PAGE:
It is certainly that there is a lot of programming languages on the market. Each language creates itself job positions and even programming “religion” where engineers prefer using a certain language over others, and thanks to that, the software development market can thrive because the diversity in language increase the scarcity in workforce.
So why some language offer higher salary than others ?
Well, language is tool, each tool is more appropriate for a certain purpose. Salary is the compensation from the budget assigned for a purpose. So actually there is no standard market price assigned to each language. It still is the supply-demand game. The difference is the demand is influenced by big boys in the industry. Big boys create programing languages, frameworks that overcome limitations of the ones exists before. The limitation can be speed, memory efficiency, friendly syntax, built-in solution for repeatable tasks. As the result, it can save money in renting physical resource (computers) and save working hours (constructing and error fixing) and that savings also contribute to the compensation, or the salary.
Can an engineer learn multiple language ?
Learning a language is always hard and time-consuming. There is a lot to remember: syntax. And syntax can be translated from one to another by the same principle as human language. So far, for each language, what we need to remember are:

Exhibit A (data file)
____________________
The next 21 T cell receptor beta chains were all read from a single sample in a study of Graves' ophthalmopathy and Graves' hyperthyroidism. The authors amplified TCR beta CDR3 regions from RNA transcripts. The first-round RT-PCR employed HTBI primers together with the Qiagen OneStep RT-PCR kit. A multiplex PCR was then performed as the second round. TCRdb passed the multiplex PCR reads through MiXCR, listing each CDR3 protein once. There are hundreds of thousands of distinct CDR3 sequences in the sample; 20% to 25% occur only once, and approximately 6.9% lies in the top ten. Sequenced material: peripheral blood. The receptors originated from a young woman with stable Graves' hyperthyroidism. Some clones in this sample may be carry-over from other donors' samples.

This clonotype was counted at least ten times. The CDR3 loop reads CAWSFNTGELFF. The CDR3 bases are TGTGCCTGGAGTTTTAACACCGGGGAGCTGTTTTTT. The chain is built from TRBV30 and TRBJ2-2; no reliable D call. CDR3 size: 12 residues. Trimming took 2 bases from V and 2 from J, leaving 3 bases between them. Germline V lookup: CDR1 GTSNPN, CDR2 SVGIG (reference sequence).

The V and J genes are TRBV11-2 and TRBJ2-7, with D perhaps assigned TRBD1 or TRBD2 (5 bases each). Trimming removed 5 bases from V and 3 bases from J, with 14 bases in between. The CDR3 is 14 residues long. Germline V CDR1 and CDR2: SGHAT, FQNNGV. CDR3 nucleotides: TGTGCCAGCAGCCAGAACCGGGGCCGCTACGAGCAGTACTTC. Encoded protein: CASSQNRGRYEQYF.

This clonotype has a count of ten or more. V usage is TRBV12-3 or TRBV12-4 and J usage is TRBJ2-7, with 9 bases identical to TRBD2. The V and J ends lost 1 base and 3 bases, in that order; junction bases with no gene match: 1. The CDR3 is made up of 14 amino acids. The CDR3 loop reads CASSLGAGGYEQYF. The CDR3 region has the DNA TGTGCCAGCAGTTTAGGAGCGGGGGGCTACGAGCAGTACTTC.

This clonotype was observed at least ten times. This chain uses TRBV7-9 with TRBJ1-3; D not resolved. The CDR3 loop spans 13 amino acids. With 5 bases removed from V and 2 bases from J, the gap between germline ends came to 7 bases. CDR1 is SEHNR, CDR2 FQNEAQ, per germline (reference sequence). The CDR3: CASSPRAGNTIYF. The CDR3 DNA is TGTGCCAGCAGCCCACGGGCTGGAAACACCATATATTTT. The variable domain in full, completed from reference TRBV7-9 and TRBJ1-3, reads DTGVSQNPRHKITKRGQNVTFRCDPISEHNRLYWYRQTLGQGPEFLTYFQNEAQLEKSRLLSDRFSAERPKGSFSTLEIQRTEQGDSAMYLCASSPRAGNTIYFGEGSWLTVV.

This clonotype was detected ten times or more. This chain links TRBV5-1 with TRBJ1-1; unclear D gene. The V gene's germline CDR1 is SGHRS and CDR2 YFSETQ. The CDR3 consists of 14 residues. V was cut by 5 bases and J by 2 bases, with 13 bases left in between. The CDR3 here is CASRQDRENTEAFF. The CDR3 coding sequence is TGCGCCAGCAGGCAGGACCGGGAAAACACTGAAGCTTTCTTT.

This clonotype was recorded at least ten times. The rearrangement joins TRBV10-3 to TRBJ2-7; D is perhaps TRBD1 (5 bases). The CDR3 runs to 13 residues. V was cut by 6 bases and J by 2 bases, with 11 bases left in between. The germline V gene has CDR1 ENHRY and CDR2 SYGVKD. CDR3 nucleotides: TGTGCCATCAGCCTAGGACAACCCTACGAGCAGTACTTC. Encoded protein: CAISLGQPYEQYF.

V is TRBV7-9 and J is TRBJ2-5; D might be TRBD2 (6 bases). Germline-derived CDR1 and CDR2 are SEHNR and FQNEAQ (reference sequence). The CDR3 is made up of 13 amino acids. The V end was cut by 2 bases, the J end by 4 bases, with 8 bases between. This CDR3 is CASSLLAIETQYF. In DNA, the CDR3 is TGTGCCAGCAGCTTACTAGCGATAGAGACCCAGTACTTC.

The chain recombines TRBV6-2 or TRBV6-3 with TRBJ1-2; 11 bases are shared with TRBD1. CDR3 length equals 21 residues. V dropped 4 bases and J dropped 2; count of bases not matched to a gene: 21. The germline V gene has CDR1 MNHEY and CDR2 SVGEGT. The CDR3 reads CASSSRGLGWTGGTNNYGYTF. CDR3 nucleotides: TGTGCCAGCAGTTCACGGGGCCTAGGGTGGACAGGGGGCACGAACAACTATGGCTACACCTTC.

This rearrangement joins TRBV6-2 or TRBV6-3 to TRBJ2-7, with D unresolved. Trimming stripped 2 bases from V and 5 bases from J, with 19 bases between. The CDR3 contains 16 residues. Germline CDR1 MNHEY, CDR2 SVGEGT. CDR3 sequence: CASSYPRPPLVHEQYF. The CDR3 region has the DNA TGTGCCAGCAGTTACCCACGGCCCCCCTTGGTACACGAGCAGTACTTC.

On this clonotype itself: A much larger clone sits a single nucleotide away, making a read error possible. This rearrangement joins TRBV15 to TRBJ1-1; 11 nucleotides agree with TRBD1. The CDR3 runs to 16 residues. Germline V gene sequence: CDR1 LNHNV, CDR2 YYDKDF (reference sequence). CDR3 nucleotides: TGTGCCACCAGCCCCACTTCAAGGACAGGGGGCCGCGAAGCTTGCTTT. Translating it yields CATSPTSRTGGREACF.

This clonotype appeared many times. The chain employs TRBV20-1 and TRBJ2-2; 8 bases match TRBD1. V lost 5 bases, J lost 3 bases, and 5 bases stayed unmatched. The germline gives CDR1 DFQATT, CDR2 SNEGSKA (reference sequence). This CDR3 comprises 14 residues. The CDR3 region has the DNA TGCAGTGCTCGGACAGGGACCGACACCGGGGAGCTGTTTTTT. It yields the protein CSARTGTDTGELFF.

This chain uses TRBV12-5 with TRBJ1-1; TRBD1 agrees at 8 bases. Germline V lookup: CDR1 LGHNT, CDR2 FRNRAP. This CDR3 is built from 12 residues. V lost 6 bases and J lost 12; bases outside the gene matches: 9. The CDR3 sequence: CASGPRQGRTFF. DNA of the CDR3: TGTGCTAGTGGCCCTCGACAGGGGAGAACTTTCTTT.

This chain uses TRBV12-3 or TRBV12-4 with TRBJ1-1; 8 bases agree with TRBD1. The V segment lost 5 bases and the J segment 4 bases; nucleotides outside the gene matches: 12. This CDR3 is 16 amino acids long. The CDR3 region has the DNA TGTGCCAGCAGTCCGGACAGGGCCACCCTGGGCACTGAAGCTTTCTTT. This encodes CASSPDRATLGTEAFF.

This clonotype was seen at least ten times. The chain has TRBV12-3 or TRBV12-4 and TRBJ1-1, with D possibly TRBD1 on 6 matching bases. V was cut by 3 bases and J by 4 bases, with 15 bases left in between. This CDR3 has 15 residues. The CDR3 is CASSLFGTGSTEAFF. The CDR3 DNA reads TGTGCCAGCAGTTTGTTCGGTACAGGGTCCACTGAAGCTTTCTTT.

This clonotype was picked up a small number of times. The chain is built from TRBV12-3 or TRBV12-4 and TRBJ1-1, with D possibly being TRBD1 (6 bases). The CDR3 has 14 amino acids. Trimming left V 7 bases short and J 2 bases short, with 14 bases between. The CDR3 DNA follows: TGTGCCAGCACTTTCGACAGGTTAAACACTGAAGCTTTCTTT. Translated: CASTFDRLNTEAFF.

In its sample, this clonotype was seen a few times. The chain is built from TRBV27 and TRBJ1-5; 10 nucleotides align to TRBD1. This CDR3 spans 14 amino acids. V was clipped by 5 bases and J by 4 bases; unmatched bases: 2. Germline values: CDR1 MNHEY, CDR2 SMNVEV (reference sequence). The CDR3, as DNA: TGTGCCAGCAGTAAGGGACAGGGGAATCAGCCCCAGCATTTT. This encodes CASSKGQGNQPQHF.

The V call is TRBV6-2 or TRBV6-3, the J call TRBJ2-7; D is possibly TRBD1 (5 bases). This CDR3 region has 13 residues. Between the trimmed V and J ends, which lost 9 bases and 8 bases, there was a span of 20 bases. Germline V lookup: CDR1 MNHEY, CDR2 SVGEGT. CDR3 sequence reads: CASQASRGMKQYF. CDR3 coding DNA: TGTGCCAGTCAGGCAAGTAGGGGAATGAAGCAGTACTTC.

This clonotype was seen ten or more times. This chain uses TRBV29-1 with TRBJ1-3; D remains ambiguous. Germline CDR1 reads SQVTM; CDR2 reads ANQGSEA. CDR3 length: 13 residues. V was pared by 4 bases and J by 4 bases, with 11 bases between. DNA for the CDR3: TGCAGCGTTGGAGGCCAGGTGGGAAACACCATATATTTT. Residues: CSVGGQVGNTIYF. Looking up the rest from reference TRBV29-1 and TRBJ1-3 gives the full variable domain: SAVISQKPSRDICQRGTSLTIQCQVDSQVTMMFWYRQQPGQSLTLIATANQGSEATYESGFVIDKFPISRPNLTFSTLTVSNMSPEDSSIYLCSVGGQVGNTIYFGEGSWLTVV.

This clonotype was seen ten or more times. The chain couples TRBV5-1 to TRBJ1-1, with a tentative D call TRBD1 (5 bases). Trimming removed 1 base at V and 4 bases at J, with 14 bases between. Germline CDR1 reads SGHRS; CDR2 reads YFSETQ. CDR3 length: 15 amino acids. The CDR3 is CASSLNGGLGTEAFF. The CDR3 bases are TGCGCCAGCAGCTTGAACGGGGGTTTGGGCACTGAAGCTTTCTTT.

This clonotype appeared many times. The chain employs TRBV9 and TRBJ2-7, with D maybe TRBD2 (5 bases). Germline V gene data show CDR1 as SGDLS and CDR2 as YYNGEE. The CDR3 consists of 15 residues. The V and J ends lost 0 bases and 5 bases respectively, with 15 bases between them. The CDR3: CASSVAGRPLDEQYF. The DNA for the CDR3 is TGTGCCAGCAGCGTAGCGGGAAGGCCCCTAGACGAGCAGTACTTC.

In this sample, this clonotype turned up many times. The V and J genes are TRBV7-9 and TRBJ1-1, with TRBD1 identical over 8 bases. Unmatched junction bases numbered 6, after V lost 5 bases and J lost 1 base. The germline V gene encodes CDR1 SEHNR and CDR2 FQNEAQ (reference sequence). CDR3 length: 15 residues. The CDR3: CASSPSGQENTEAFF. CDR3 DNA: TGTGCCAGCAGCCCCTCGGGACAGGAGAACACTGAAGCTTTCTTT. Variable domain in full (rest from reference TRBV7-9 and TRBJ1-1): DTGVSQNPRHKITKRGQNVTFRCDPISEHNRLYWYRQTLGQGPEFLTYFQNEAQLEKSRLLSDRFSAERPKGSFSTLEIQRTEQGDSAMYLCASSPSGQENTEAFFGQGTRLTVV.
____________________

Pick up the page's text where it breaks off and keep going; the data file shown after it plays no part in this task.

- How to declare variable
- How to write conditional check (if-else)
- How to do the loop (for-while)
- How to separate code in reusable blocks (class, method, function, interface)
- How to handle concurrency (process, thread, event loop)
- What libraries are offered out-of-the-box per each language.
The tactic is, for the first language, learn it carefully and practice a lot. For new languages, compare it to the one we knew, and find the translation between syntax sets, then practice a lot.
Another tip is to search for open-source projects, and read their code. This is also a quickest way to learn from top engineers.
Is it worthy to know more than one language?
Yes, I think.
If we only need a stable job, one language is enough. But remember that technology changes everyday, and any project has the starting date and the end date. So, ensure your adaptability.
If we are interested in technology, learning new languages can provide us a deeper understanding about computer as well as to see more than 1 way to solve same issues. It keeps us open-minded, curios and provide a broad range of knowledge, which is a truly stability, so far as what I learn from many professionals.
And, the whole programing activities is a career, not a single language itself.
Is it tired to know more than one language?
Yes, obviously. No need to explain.